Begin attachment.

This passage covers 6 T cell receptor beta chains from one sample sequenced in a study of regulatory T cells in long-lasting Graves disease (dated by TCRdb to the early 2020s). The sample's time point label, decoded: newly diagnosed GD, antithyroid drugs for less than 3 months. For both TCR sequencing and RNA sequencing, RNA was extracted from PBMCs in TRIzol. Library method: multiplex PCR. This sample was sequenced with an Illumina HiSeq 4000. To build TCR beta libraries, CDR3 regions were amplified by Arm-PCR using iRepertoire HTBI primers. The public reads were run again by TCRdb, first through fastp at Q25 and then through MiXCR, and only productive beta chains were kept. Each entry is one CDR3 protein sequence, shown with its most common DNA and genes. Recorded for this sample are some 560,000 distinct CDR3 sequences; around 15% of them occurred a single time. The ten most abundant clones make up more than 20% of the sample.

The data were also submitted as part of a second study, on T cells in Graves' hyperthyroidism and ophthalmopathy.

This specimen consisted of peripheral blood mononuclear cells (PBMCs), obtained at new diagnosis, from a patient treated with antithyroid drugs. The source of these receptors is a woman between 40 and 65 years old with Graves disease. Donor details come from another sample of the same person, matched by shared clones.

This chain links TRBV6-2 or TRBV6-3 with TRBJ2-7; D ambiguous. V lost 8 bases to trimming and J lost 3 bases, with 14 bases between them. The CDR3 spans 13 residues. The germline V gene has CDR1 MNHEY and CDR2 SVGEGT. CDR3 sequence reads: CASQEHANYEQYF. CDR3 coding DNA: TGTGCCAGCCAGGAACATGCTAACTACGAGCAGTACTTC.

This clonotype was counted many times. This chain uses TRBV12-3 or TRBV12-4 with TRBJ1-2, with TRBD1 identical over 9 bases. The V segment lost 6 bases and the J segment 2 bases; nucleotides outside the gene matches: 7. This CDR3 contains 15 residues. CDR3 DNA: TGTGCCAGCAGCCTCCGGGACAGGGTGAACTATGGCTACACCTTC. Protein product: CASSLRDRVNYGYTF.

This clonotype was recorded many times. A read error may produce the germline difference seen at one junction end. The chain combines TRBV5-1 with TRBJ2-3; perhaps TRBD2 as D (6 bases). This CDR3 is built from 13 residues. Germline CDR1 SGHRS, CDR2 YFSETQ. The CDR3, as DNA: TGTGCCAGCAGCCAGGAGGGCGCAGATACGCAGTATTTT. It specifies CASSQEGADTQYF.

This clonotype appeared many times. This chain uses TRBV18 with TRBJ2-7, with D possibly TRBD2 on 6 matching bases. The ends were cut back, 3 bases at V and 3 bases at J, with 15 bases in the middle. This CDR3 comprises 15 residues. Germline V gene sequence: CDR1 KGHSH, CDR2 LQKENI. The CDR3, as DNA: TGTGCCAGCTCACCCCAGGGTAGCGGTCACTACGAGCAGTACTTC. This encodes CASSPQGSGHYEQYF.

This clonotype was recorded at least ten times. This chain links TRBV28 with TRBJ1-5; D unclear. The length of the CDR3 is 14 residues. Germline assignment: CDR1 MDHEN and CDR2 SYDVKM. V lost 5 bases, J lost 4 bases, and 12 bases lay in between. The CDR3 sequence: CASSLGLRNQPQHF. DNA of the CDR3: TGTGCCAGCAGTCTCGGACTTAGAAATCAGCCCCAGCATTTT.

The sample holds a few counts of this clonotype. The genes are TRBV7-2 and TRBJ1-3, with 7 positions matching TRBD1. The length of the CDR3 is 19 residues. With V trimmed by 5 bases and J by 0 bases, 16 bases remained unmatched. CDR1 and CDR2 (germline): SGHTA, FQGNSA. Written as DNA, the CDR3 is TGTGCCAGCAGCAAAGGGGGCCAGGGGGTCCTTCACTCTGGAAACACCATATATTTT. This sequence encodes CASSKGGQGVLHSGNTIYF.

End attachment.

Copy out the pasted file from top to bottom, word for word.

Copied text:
This passage covers 6 T cell receptor beta chains from one sample sequenced in a study of regulatory T cells in long-lasting Graves disease (dated by TCRdb to the early 2020s). The sample's time point label, decoded: newly diagnosed GD, antithyroid drugs for less than 3 months. For both TCR sequencing and RNA sequencing, RNA was extracted from PBMCs in TRIzol. Library method: multiplex PCR. This sample was sequenced with an Illumina HiSeq 4000. To build TCR beta libraries, CDR3 regions were amplified by Arm-PCR using iRepertoire HTBI primers. The public reads were run again by TCRdb, first through fastp at Q25 and then through MiXCR, and only productive beta chains were kept. Each entry is one CDR3 protein sequence, shown with its most common DNA and genes. Recorded for this sample are some 560,000 distinct CDR3 sequences; around 15% of them occurred a single time. The ten most abundant clones make up more than 20% of the sample.

The data were also submitted as part of a second study, on T cells in Graves' hyperthyroidism and ophthalmopathy.

This specimen consisted of peripheral blood mononuclear cells (PBMCs), obtained at new diagnosis, from a patient treated with antithyroid drugs. The source of these receptors is a woman between 40 and 65 years old with Graves disease. Donor details come from another sample of the same person, matched by shared clones.

This chain links TRBV6-2 or TRBV6-3 with TRBJ2-7; D ambiguous. V lost 8 bases to trimming and J lost 3 bases, with 14 bases between them. The CDR3 spans 13 residues. The germline V gene has CDR1 MNHEY and CDR2 SVGEGT. CDR3 sequence reads: CASQEHANYEQYF. CDR3 coding DNA: TGTGCCAGCCAGGAACATGCTAACTACGAGCAGTACTTC.

This clonotype was counted many times. This chain uses TRBV12-3 or TRBV12-4 with TRBJ1-2, with TRBD1 identical over 9 bases. The V segment lost 6 bases and the J segment 2 bases; nucleotides outside the gene matches: 7. This CDR3 contains 15 residues. CDR3 DNA: TGTGCCAGCAGCCTCCGGGACAGGGTGAACTATGGCTACACCTTC. Protein product: CASSLRDRVNYGYTF.

This clonotype was recorded many times. A read error may produce the germline difference seen at one junction end. The chain combines TRBV5-1 with TRBJ2-3; perhaps TRBD2 as D (6 bases). This CDR3 is built from 13 residues. Germline CDR1 SGHRS, CDR2 YFSETQ. The CDR3, as DNA: TGTGCCAGCAGCCAGGAGGGCGCAGATACGCAGTATTTT. It specifies CASSQEGADTQYF.

This clonotype appeared many times. This chain uses TRBV18 with TRBJ2-7, with D possibly TRBD2 on 6 matching bases. The ends were cut back, 3 bases at V and 3 bases at J, with 15 bases in the middle. This CDR3 comprises 15 residues. Germline V gene sequence: CDR1 KGHSH, CDR2 LQKENI. The CDR3, as DNA: TGTGCCAGCTCACCCCAGGGTAGCGGTCACTACGAGCAGTACTTC. This encodes CASSPQGSGHYEQYF.

This clonotype was recorded at least ten times. This chain links TRBV28 with TRBJ1-5; D unclear. The length of the CDR3 is 14 residues. Germline assignment: CDR1 MDHEN and CDR2 SYDVKM. V lost 5 bases, J lost 4 bases, and 12 bases lay in between. The CDR3 sequence: CASSLGLRNQPQHF. DNA of the CDR3: TGTGCCAGCAGTCTCGGACTTAGAAATCAGCCCCAGCATTTT.

The sample holds a few counts of this clonotype. The genes are TRBV7-2 and TRBJ1-3, with 7 positions matching TRBD1. The length of the CDR3 is 19 residues. With V trimmed by 5 bases and J by 0 bases, 16 bases remained unmatched. CDR1 and CDR2 (germline): SGHTA, FQGNSA. Written as DNA, the CDR3 is TGTGCCAGCAGCAAAGGGGGCCAGGGGGTCCTTCACTCTGGAAACACCATATATTTT. This sequence encodes CASSKGGQGVLHSGNTIYF.